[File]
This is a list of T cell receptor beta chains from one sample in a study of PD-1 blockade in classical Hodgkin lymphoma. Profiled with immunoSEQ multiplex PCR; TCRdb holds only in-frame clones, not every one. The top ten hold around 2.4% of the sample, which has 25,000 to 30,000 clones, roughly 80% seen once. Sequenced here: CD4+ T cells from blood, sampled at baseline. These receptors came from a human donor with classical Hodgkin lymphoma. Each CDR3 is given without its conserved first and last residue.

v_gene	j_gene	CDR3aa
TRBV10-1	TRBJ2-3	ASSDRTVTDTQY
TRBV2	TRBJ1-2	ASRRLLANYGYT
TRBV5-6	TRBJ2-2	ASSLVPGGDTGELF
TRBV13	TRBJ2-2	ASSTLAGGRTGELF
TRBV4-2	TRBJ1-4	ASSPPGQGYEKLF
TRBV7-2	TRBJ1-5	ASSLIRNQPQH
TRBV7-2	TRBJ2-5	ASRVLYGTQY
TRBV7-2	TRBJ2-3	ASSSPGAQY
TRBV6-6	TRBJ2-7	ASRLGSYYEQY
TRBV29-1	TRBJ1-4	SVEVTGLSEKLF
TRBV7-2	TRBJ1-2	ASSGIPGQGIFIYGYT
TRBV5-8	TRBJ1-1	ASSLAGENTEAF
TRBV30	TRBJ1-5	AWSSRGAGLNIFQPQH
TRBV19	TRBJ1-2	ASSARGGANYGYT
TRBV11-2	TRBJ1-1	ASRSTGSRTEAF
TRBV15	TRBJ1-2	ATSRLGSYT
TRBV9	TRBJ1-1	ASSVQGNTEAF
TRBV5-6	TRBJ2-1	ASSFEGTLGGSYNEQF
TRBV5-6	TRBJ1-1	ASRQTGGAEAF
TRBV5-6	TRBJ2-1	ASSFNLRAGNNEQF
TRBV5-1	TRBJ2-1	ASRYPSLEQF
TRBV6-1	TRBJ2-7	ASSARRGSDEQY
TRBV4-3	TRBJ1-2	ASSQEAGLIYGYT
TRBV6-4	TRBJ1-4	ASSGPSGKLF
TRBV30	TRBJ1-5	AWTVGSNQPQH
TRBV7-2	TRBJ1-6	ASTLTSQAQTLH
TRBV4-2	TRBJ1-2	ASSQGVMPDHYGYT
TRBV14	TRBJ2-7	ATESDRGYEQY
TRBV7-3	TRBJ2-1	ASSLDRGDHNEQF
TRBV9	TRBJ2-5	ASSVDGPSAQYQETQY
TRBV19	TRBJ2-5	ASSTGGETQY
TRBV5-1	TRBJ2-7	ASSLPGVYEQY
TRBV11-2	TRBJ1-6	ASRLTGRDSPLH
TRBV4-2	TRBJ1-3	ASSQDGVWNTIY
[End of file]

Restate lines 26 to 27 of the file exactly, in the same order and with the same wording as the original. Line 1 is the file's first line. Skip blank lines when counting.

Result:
TRBV6-4	TRBJ1-4	ASSGPSGKLF
TRBV30	TRBJ1-5	AWTVGSNQPQH